And it is legitimately impossible to find information on certain subjects in non-video format. “Internet lore” subjects are almost exclusively the domain of videos. Minecraft redstone tutorials? Fuck you, here’s a video.

Watching things is for some reason something I cannot get my brain to do. I don’t watch tv or movies because passively looking at a screen is not engaging enough and I get distracted, and I can’t just glance backward like you can with a book.

This is an accessibility issue. I’ve been required to watch films for classes before and had to break them up over multiple days, listen to their audio while playing minecraft or some other activity to occupy my hands, or just straight up bullshit using wikipedia summaries and stuff.

You know how when little kids try to explain something to you, they stop and start their sentences over and take forever to finish the explanation? That’s what video format is like for me. It’s just SO SLOW and takes FOREVER to get to the point compared to reading, and if I miss something or get distracted, I have to rewind the video and try to go back and catch it again.

And I can’t quickly, visually skim a video to see if it will have the information I need. If I hit skip, I might miss something important. I can’t go through the subheadings like I can in a written piece of text. There might BE an outline with subheadings for the video, but skipping forward might make me miss the handful of frames they’re displayed in. I can’t screenshot a sentence in a video so I can look at it later when I need it.

I also just process less when i’m watching a video. If I’m not doing something else while listening to the audio, I’ll miss a LOT. Information in video format just feels more ephemeral in my brain.

Someone sent me a video essay about the history of 2b2t (the minecraft server) but I haven’t watched it yet even though i’m really interested in it.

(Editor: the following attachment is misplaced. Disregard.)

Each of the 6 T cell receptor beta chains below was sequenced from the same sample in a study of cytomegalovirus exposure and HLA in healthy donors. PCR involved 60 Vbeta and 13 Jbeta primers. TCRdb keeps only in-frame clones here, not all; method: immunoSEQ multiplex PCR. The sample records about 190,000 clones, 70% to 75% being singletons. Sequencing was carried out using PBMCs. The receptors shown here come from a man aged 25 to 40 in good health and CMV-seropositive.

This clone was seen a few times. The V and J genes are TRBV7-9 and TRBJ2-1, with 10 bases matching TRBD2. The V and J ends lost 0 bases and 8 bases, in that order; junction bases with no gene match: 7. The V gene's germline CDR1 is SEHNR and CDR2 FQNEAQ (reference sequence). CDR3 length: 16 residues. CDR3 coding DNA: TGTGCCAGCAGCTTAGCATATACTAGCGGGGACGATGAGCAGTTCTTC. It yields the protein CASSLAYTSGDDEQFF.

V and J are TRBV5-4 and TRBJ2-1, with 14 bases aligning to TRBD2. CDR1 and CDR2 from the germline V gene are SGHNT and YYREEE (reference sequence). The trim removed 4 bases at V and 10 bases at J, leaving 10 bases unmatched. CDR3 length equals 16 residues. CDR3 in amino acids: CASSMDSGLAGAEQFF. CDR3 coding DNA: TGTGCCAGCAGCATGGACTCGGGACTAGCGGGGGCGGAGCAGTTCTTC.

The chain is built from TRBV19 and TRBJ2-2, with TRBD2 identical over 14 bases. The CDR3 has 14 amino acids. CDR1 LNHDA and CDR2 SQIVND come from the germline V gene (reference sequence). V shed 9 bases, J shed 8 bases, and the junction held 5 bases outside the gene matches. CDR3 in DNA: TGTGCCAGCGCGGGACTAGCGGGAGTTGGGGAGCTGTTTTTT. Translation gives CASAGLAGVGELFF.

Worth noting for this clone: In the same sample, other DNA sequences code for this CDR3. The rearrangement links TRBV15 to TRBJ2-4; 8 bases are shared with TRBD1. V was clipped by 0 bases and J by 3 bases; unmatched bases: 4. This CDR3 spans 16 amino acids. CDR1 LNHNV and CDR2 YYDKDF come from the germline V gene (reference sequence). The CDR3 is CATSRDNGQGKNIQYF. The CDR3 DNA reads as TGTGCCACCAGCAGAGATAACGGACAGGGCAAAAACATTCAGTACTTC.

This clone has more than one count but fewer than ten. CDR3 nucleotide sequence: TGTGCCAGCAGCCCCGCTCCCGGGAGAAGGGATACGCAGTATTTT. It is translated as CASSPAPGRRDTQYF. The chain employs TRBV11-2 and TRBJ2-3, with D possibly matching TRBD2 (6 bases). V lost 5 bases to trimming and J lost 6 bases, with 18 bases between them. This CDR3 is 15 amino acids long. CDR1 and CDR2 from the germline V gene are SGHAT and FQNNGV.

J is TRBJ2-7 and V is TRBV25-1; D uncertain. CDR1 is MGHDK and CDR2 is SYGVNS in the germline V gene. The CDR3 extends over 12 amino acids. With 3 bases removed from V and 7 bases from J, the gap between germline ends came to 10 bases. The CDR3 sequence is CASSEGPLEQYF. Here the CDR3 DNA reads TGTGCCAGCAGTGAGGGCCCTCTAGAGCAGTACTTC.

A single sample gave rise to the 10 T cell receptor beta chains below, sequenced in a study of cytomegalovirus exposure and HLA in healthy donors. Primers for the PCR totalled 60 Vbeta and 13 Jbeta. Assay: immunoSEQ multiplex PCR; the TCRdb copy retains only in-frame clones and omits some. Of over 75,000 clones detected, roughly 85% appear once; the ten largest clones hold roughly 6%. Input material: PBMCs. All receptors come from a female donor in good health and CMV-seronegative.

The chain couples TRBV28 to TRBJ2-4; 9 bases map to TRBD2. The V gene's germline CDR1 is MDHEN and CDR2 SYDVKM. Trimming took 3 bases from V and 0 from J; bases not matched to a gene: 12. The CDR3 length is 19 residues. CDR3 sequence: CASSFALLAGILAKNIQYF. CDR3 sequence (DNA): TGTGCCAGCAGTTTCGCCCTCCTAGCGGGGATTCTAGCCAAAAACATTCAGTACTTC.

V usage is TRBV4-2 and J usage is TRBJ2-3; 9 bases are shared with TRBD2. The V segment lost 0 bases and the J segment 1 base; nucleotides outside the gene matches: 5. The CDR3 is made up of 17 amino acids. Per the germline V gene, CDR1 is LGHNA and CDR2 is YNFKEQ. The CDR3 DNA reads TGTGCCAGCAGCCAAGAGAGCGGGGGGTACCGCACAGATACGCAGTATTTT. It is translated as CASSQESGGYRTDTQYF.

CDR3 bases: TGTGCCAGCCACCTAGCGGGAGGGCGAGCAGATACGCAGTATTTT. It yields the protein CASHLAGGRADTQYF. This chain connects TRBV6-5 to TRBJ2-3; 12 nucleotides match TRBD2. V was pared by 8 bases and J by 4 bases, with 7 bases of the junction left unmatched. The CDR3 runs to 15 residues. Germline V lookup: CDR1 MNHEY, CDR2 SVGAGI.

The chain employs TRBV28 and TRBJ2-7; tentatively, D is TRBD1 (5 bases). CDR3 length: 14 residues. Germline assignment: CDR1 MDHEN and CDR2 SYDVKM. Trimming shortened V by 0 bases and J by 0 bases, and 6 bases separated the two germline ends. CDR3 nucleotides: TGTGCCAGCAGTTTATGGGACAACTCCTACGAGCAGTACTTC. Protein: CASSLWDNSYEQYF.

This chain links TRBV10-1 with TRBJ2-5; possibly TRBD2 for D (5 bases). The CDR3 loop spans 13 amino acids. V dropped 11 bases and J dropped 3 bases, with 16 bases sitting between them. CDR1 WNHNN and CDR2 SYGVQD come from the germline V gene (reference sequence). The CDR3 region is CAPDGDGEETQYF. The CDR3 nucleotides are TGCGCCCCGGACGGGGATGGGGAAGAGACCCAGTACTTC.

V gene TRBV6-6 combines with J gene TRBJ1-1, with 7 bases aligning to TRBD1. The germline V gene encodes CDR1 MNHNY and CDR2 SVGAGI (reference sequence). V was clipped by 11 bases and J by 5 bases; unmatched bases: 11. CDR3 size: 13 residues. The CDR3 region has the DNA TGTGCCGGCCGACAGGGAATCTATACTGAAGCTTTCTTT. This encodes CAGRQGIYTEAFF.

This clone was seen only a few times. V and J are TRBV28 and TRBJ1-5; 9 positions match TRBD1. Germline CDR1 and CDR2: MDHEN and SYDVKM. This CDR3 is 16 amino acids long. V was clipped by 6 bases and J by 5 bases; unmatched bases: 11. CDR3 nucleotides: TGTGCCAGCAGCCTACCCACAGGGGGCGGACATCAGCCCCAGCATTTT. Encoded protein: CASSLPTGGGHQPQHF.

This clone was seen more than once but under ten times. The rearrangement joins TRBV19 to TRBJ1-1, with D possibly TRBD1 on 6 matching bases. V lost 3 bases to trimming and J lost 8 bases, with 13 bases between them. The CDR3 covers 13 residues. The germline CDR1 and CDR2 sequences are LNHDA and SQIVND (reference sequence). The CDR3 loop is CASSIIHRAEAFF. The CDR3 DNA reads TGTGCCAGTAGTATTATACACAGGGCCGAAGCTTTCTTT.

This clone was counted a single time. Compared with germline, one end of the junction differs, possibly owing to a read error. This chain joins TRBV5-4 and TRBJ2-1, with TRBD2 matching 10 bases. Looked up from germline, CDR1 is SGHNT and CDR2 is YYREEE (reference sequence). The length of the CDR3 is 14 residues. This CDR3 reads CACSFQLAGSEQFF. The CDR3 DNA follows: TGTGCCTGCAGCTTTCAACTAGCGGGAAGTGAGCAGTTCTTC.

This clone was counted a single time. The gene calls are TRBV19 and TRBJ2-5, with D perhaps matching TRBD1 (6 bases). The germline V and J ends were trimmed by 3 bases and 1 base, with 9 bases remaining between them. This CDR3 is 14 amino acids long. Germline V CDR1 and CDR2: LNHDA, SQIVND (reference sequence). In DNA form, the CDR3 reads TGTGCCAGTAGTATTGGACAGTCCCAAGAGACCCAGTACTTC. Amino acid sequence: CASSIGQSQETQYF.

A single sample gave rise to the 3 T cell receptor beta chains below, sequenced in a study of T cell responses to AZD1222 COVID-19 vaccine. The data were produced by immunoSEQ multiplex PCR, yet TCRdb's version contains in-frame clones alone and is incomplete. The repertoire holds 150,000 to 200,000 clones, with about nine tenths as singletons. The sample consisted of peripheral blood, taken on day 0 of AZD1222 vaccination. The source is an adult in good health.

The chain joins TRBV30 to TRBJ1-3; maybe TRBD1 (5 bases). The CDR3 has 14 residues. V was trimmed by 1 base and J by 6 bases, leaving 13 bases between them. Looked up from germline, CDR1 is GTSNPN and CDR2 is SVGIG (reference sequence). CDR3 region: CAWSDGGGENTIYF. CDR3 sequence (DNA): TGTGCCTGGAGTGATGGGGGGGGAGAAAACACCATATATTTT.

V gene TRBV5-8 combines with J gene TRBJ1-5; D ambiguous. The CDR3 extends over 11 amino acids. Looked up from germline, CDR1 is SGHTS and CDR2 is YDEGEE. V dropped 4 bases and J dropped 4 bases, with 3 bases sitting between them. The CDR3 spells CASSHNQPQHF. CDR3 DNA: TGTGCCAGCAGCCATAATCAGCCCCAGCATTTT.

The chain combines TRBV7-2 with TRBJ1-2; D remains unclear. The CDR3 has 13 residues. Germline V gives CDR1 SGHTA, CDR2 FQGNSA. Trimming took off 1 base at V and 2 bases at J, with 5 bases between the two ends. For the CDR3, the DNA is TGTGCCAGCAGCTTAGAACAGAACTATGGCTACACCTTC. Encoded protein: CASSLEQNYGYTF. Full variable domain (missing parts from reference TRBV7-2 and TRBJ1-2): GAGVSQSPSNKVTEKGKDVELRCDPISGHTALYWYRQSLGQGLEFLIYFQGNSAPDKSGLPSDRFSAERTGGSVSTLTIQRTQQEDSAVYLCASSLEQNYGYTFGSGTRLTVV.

My heart breaks at the thought of all the information out there that I can’t crack my way into because the only way it’s preserved anywhere is in video format


#yes this #that excuse for communication called speech #is the blue I see the same as the blue you see #disappointed permanent resident of The Future


counterintuitive to me that, even with the high rates of immigration and the quality of translation technology, I’m so insulated from the Chinese internet. I don’t know what discourse they have. I read about crazy intense doxxing and harassment incidents in books about China (like Age of Ambition) but that’s like being a Chinese person who kinda knows what Twitter is like from the Justine Sacco incident. I want to… oh, get their jokes, be in some actually good Discord servers, know whatever arbitrary sexual acts or dynamics are taboo in their culture. (There was a really good tumblr thread on Chinese fandom is totally okay with… was it incest? Something that US fandom feels weird about? but is not okay with poly or even multi-shipping? I loved that thread.)